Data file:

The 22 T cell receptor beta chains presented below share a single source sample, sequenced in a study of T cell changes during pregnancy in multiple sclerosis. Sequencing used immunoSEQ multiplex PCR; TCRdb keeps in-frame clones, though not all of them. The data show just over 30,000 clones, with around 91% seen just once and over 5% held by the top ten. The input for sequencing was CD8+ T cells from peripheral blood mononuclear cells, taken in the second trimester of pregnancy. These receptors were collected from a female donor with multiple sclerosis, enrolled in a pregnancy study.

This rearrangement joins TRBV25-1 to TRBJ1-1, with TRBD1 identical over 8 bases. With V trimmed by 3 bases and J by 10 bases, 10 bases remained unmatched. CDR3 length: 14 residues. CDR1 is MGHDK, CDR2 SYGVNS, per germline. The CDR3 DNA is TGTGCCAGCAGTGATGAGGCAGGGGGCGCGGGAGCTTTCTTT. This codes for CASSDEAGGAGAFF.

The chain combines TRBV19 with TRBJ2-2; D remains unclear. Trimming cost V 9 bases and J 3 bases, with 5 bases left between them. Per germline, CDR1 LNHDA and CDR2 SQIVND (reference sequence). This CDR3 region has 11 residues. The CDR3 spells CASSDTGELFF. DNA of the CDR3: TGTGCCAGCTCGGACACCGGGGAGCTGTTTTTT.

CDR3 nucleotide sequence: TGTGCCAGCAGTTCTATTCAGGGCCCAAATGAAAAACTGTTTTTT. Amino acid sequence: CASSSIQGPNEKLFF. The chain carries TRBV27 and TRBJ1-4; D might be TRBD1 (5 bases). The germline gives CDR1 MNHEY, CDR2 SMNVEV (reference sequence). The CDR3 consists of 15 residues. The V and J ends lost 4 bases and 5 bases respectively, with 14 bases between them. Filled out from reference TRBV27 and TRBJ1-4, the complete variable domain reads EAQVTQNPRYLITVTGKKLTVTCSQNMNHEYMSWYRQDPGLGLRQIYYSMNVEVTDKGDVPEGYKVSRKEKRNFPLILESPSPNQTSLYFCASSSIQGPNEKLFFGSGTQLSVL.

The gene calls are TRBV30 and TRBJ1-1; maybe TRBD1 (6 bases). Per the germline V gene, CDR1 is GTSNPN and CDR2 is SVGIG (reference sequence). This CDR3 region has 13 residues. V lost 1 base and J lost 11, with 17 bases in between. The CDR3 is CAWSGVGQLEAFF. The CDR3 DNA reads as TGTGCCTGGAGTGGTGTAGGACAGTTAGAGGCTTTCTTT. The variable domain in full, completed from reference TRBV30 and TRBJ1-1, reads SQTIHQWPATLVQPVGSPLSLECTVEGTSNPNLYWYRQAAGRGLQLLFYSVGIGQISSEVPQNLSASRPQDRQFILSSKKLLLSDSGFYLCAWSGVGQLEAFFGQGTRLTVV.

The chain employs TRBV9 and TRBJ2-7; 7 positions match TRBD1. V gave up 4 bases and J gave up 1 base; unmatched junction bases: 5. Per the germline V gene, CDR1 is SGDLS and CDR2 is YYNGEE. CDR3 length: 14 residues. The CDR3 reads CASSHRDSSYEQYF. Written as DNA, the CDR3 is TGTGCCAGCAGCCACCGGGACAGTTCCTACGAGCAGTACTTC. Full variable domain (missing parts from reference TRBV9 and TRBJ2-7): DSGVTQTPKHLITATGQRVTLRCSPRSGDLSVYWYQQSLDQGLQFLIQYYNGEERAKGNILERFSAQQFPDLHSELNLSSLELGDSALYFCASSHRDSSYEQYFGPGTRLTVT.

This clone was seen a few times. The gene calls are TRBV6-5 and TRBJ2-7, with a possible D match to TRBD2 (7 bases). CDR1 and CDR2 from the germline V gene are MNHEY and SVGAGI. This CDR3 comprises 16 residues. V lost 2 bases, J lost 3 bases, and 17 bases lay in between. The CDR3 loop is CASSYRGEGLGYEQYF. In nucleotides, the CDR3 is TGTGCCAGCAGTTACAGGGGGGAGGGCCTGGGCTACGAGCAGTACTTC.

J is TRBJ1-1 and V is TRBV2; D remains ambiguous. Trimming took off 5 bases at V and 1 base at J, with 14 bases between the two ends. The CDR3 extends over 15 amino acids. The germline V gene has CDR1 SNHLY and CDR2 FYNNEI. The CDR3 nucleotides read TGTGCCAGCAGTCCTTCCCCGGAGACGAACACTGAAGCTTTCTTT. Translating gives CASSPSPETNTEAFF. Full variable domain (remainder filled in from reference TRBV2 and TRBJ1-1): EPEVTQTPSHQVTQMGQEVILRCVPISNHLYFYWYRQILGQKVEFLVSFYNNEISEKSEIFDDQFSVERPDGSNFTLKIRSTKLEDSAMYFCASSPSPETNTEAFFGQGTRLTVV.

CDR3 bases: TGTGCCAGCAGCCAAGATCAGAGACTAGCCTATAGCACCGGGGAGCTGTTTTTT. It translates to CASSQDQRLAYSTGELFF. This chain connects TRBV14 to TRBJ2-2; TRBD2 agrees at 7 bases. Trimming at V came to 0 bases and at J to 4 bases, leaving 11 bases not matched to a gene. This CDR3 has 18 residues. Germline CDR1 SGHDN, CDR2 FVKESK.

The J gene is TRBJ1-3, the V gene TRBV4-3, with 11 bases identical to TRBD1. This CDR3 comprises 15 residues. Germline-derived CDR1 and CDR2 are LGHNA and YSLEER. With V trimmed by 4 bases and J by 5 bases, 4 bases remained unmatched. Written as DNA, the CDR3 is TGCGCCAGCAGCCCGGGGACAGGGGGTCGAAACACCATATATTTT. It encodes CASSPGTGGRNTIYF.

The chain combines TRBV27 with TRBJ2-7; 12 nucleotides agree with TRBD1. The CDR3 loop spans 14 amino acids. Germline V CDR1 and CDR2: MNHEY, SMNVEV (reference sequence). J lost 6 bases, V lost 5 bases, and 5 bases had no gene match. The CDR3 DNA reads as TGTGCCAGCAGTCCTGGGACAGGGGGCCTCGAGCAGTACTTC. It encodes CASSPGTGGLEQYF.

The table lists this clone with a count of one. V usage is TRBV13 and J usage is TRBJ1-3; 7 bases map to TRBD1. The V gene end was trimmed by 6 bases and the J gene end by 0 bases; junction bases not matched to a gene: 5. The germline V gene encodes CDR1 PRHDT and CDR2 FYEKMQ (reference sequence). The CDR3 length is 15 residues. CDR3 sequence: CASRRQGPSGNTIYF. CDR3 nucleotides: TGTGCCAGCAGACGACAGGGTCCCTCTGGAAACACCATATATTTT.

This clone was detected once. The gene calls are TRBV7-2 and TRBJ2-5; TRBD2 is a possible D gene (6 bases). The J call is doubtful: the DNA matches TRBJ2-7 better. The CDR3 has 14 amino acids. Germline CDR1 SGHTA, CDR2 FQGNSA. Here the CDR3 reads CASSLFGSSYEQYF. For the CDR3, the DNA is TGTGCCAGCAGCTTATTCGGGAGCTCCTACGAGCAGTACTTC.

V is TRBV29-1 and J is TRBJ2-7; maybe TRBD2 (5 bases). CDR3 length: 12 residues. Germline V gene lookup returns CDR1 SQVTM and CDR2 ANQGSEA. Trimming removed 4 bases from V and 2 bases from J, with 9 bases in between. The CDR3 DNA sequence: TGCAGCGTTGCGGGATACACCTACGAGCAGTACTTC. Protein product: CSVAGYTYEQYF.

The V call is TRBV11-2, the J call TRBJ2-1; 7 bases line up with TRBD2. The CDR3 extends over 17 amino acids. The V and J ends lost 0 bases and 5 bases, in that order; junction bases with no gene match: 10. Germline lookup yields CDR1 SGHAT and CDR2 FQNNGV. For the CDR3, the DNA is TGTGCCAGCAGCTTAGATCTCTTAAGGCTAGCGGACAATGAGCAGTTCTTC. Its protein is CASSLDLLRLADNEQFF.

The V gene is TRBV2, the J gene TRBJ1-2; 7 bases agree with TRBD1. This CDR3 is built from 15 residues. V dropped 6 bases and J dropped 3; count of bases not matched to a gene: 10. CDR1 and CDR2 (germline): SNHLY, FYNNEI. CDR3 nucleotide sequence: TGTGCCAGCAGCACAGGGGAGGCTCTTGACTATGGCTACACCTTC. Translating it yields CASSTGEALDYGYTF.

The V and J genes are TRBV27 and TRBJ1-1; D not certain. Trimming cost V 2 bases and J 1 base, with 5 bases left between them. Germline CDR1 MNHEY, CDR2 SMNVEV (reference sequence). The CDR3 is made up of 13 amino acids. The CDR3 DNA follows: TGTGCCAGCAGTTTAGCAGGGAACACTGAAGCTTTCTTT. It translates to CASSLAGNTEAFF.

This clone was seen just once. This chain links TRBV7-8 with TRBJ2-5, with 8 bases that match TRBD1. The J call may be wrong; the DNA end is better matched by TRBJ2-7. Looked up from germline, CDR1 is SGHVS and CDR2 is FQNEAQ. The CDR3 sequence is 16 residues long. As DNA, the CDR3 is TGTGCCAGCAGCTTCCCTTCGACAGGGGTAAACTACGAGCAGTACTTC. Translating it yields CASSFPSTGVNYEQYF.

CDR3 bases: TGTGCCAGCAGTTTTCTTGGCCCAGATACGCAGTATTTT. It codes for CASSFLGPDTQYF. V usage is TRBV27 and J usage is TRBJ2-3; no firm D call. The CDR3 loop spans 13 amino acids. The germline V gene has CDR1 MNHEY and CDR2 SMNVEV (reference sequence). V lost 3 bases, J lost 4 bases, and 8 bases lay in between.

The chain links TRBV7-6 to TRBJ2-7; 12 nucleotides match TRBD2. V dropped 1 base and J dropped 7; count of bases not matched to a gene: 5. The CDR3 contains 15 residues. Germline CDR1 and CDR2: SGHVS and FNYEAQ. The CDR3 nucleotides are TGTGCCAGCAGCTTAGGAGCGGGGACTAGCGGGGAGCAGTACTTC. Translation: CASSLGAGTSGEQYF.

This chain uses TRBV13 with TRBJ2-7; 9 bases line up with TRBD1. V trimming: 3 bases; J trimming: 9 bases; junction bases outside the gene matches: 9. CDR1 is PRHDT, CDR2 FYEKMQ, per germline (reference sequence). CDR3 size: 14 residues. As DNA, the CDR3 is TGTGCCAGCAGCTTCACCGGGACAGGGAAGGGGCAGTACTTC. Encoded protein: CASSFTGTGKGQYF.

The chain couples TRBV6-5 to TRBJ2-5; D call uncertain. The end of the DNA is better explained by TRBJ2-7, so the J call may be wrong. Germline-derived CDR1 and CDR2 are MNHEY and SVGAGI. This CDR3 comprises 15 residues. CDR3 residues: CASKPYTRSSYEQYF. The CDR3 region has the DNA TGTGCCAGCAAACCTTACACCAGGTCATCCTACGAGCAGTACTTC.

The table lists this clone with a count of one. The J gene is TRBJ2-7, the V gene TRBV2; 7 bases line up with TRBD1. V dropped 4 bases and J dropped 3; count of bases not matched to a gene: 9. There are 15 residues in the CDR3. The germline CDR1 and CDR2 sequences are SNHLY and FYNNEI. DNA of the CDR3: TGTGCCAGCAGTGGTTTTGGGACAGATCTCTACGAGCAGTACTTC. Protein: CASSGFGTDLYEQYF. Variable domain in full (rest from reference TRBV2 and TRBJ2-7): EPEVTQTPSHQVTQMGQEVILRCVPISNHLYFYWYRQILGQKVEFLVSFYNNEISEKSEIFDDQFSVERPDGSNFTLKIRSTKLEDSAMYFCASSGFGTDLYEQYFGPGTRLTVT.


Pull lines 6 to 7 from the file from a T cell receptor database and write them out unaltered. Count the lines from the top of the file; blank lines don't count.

The chain employs TRBV9 and TRBJ2-7; 7 positions match TRBD1. V gave up 4 bases and J gave up 1 base; unmatched junction bases: 5. Per the germline V gene, CDR1 is SGDLS and CDR2 is YYNGEE. CDR3 length: 14 residues. The CDR3 reads CASSHRDSSYEQYF. Written as DNA, the CDR3 is TGTGCCAGCAGCCACCGGGACAGTTCCTACGAGCAGTACTTC. Full variable domain (missing parts from reference TRBV9 and TRBJ2-7): DSGVTQTPKHLITATGQRVTLRCSPRSGDLSVYWYQQSLDQGLQFLIQYYNGEERAKGNILERFSAQQFPDLHSELNLSSLELGDSALYFCASSHRDSSYEQYFGPGTRLTVT.

This clone was seen a few times. The gene calls are TRBV6-5 and TRBJ2-7, with a possible D match to TRBD2 (7 bases). CDR1 and CDR2 from the germline V gene are MNHEY and SVGAGI. This CDR3 comprises 16 residues. V lost 2 bases, J lost 3 bases, and 17 bases lay in between. The CDR3 loop is CASSYRGEGLGYEQYF. In nucleotides, the CDR3 is TGTGCCAGCAGTTACAGGGGGGAGGGCCTGGGCTACGAGCAGTACTTC.